Cues Used for Localizing Food by the Gray Squirrel (Sciurus carolinensis)


Department of Biology, Hamilton College, Clinton, New York 13323, U.S.A.

Department of Biological Sciences, Wellesley College, Wellesley, Massachusetts 02181, U.S.A.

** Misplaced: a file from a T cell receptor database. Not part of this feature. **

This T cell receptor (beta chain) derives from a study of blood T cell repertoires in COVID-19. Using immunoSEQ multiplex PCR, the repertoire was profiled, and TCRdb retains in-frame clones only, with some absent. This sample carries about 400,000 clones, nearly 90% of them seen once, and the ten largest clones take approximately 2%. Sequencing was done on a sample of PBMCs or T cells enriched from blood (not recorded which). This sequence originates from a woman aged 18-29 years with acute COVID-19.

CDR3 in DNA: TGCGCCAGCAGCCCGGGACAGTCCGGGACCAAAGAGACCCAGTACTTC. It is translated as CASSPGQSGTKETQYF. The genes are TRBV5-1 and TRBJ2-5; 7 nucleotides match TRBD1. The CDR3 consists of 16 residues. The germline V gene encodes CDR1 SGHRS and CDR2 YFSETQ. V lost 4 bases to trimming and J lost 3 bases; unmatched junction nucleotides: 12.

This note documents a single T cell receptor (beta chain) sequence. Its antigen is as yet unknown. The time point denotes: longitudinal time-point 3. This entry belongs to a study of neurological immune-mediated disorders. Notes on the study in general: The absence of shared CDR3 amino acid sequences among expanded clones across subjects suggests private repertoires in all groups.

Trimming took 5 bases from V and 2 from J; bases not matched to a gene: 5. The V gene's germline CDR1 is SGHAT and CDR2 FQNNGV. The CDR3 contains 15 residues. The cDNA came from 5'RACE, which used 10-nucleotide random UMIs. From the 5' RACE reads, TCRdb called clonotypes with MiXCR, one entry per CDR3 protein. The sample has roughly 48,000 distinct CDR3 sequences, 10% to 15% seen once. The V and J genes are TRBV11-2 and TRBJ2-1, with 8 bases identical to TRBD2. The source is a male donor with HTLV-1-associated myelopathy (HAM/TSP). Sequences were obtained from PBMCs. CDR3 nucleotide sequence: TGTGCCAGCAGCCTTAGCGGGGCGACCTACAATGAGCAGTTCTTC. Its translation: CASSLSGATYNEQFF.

We compared the use of olfactory, visual, and spatial cues for learning the location of stored food by gray squirrels (Sciurus carolinensis). All experimental cues were extrinsic, that is, they originated from the environment around the food rather than from the food itself. In training trials, artificial caches with one of two odors, one of two colors, and six of 12 spatial locations contained sunflower seeds. In experimental trials, the odors, colors, and sets of spatial locations associated with food were reversed one at a time, so that only two of the three training cues gave evidence of the food rewards. Consequent declines in food localization by the squirrels revealed differential use of particular cue modalities. The data show that squirrels used visual cues the most and olfactory cues the least with this design. These results, along with other evidence, suggest that gray squirrels use spatial memory in food recovery.